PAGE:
New hormonal medicines have expanded the treatment options available for men with advanced prostate cancer. Unfortunately, not all men benefit from these medicines. For some men, hormonal medicines may only work for a while and then stop working. For others, they may not work at all.

Early research has shown that men who test positive for “AR-V7” are less likely to benefit from Zytiga®, or Xtandi®, which are the only two approved hormonal medicines for patients whose castrate-resistant prostate cancer (CRPC) has spread. AR-V7 can be found through a simple blood test.

Using blood tests to help choose medicines has improved results in several types of cancer.


The ARMOR3-SV clinical trial is for men with CRPC that is metastatic (has spread beyond the prostate to other parts of the body), who have not yet been treated with chemotherapy or certain oral hormonal medicines, and whose cancer is progressing.

The ARMOR3-SV clinical trial will test whether galeterone, an experimental medicine, is helpful for patients who have a substance in the blood called “AR-V7”. The trial will compare galeterone against Xtandi® in men who test positive for AR-V7.

Galeterone is the first in a new class of medicines for patients who have AR-V7. Research has shown that metastatic CRPC patients who have AR-V7 may be less likely to benefit from existing hormonal medicines like Xtandi®.

If you have metastatic CRPC, ask your doctor to be tested for AR-V7 to see if you are eligible to participate in the ARMOR3-SV clinical trial of galeterone.


Androgens are a type of hormone, including testosterone,that control male characteristics. In some men, androgens also cause prostate cancer to grow by attaching to a protein in prostate cells. This protein is called an androgen receptor (AR).

Hormonal medicines that block the production or action of androgens are routinely used to treat prostate cancer. But for men with an abnormal form of AR called AR-V7, these hormonal medicines are less likely to work.

Galeterone works differently. It may reduce the production of androgens and prevent androgens from attaching to ARs, it also may reduce the number of ARs in the prostate cancer tumor. Together, these actions of galeterone may help keep prostate cancer from growing.

If you have metastatic CRPC, ask your doctor to be tested for AR-V7. If you test positive for AR-V7, you may be eligible to participate in the ARMOR3-SV clinical trial.


The ARMOR3-SV clinical trial is for men with CRPC–prostate cancer that is no longer responding to traditional hormonal medicines–that has spread beyond the prostate to other parts of the body.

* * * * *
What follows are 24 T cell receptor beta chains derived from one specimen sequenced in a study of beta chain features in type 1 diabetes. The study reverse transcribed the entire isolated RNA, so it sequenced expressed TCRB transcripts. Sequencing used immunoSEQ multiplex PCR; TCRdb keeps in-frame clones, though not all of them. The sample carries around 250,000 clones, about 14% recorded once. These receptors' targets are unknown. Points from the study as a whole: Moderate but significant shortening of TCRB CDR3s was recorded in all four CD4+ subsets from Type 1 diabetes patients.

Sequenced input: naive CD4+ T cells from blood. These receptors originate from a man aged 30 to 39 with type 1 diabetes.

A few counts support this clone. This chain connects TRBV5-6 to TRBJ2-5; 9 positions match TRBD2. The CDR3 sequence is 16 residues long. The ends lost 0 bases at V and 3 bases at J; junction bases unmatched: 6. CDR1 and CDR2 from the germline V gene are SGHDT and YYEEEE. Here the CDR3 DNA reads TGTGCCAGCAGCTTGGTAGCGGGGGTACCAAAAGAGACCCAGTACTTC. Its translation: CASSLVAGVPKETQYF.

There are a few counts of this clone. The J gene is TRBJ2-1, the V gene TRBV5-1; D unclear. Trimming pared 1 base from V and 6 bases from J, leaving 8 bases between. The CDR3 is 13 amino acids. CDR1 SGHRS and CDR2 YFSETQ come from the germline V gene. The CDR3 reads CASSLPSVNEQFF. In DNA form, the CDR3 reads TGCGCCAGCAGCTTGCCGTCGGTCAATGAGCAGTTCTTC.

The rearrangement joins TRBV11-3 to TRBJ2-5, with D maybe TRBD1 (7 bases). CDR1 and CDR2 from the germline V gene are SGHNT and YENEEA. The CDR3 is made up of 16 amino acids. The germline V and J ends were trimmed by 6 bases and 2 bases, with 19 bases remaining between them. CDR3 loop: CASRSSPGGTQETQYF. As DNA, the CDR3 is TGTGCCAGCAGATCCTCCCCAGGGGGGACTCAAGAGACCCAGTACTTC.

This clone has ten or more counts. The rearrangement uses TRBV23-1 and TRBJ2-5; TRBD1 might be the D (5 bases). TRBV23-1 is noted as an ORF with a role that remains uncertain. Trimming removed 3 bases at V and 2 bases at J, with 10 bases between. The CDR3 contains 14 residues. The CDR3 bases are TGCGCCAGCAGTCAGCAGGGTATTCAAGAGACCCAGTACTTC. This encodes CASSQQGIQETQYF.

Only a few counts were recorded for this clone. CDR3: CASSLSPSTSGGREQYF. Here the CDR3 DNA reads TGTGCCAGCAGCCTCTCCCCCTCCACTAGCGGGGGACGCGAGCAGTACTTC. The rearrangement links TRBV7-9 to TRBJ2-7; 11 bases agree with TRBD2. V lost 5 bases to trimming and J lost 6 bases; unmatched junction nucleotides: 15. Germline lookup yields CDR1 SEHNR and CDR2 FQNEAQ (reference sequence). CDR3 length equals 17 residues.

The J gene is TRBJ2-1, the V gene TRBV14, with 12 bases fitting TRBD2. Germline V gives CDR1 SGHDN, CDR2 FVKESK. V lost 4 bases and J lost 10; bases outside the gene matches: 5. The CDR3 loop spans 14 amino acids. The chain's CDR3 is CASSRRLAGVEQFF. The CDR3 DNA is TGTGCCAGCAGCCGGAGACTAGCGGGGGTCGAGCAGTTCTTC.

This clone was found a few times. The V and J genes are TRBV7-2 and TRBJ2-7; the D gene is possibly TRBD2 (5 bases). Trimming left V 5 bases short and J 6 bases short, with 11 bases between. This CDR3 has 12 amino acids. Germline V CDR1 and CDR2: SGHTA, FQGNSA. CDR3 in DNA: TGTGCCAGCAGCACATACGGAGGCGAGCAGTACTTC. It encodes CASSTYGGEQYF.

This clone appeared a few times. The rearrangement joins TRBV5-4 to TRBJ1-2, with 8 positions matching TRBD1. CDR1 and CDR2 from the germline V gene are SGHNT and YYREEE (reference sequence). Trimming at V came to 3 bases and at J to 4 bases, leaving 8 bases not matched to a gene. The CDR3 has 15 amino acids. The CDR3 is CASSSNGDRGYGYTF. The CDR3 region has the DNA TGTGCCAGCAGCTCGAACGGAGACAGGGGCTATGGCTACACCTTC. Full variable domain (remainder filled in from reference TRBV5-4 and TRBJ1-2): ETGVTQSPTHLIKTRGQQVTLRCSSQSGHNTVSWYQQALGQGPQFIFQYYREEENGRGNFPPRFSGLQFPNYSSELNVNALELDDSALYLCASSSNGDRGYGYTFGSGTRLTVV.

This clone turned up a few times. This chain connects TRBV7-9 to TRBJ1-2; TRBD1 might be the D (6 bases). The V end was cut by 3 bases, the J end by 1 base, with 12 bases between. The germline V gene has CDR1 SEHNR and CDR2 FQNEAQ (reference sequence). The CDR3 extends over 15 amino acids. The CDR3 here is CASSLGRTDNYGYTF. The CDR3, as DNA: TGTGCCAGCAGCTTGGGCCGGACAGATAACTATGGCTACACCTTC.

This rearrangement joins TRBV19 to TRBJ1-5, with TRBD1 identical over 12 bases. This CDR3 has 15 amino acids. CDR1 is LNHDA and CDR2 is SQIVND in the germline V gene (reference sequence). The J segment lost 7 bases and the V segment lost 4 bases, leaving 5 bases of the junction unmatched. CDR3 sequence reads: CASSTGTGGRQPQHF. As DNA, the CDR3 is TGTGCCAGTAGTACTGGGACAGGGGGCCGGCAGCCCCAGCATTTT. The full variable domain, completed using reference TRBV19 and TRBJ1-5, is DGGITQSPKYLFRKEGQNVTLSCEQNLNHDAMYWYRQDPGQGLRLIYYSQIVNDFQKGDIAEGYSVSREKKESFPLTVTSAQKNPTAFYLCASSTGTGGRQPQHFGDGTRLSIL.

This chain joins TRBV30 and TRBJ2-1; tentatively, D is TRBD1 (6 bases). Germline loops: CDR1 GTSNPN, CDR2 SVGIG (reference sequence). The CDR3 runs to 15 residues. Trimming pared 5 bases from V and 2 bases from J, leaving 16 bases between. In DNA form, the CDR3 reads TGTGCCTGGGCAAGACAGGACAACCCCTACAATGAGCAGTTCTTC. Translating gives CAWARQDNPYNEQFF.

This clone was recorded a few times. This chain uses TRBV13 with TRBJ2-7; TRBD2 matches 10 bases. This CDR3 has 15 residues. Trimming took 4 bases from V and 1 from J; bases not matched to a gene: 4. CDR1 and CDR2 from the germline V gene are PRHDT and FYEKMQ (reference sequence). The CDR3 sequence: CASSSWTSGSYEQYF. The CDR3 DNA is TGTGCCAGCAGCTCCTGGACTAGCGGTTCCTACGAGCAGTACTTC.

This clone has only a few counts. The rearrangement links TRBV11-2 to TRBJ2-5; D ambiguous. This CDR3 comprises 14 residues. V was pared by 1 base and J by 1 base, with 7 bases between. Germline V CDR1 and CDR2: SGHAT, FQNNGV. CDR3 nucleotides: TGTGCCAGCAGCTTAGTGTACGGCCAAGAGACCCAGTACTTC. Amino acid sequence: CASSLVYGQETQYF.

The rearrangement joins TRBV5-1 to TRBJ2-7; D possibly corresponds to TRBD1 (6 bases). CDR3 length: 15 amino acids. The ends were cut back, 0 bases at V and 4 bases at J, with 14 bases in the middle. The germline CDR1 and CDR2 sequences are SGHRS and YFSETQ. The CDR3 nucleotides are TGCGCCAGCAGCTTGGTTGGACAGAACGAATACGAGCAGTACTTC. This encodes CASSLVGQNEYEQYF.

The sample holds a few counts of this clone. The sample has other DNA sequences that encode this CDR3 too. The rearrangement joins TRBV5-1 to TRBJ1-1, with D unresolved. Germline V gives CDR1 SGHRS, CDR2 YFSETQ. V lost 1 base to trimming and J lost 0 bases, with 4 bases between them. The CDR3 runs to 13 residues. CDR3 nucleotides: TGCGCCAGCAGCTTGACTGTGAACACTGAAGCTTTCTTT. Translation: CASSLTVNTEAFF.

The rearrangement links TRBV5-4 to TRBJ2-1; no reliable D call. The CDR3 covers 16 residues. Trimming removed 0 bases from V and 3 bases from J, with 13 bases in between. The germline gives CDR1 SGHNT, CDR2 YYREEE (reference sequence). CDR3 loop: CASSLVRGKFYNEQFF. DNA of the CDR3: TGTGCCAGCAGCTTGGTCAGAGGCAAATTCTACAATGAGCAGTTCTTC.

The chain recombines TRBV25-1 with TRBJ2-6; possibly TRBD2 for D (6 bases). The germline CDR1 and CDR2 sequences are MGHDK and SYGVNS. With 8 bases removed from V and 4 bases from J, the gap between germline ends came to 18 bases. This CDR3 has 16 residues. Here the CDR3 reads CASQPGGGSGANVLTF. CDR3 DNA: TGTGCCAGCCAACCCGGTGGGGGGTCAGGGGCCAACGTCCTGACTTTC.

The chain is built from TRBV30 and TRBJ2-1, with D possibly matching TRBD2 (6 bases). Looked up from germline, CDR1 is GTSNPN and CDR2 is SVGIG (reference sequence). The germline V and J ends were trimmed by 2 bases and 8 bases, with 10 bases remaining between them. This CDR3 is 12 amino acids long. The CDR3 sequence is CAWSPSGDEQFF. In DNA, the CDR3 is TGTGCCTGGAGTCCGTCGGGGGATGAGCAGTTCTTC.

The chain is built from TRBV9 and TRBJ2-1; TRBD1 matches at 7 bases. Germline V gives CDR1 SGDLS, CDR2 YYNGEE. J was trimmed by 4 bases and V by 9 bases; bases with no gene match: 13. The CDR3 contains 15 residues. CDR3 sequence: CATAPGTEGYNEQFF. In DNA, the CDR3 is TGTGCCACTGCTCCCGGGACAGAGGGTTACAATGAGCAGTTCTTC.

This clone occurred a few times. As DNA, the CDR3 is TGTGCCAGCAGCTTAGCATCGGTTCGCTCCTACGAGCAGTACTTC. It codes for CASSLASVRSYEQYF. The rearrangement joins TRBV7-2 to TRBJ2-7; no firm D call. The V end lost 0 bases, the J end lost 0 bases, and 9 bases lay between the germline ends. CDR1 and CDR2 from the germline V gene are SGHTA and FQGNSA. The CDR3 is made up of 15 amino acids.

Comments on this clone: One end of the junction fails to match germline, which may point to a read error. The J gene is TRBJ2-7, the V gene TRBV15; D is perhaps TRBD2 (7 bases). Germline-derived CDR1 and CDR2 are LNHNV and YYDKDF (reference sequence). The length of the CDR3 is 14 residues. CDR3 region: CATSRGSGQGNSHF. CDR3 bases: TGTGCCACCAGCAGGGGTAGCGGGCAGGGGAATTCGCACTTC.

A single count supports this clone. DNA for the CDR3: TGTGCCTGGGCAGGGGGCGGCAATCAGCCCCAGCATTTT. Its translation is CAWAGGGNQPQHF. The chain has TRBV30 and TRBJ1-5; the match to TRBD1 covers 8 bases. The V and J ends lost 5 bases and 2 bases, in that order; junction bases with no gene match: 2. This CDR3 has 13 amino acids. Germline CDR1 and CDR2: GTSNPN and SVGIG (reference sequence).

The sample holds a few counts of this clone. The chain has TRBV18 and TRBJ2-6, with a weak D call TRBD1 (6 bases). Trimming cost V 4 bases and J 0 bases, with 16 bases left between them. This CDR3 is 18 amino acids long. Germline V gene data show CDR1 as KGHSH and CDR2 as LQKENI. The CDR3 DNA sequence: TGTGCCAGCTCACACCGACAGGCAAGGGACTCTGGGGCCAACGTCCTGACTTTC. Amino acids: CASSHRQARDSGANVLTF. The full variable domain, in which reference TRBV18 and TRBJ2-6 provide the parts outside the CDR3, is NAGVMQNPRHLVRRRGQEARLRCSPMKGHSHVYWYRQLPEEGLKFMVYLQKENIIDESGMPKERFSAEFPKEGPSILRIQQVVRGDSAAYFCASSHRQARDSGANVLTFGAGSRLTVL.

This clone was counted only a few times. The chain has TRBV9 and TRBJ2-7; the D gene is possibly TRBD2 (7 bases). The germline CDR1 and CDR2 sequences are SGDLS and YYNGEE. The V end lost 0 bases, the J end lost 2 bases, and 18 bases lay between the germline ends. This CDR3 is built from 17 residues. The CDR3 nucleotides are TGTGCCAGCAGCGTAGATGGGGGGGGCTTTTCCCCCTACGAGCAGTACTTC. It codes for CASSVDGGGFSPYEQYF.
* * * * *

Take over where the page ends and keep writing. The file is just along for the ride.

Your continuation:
You may be eligible to participate in this trial if you:

• Tested positive for AR-V7
• Had removal of both testes or are on medicine to stop making testosterone
• Have not previously been treated with either Xtandi® or Zytiga®
• Have not previously been treated with chemotherapy for CRPC

If you are interested in participating in ARMOR3-SV, or have additional questions, talk to your doctor, or visit for more details.

Choosing to participate in a clinical trial is an important personal decision. If you are considering participating in the ARMOR3-SV clinical trial, you may have a lot of questions.

What is a clinical trial?
A clinical trial is a research study that tests whether a new treatment is safe and effective to use. A randomized clinical trial tests the new medicine by comparing it to an approved medicine that is currently used to treat your disease. Clinical trials are an option for many people with cancer.

What is the purpose of the ARMOR3-SV clinical trial?
ARMOR3-SV is a randomized clinical trial that will compare galeterone to Xtandi®, an oral hormonal medicine often used to treat CRPC, in patients with CRPC that has spread beyond the prostate and who test positive for AR-V7.

How many people are participating in the ARMOR3-SV trial?
Approximately 150 men with prostate cancer from the United States, Canada, Europe, and Australia are expected to take part in this trial.

Will I receive the experimental medication or the standard treatment?
Half of the men in the ARMOR3-SV clinical trial will receive galeterone and half will receive Xtandi®. Neither you nor your doctor can choose which medication you receive. A computer will randomly assign you to your study treatment.

When will I get treatment?
You will take your study drug once a day. In addition, you will need to visit the clinic every 4 weeks for at least 12 months. You will also have imaging scans every 8 weeks to see what is happening with your tumor. Blood samples and other tests will also be done during your clinic visits.

What are the possible side effects?
You may experience side effects from either medicine in the clinical trial. All potential side effects will be explained to you in detail if you decide to enroll in the clinical trial.

Can I leave a clinical trial once I have joined it?
Yes. You can withdraw from the ARMOR3-SV clinical trial at any time and for any reason.

How much will it cost me?
Regardless of which study drug you are assigned to receive, both galeterone and Xtandi® will be provided at no cost to you. Study-related medical examinations and laboratory tests that are not part of your routine care for your condition will be provided free of charge.

Questions about ARMOR3-SV?

If you or someone you know has CRPC and has questions about ARMOR3-SV, please contact us.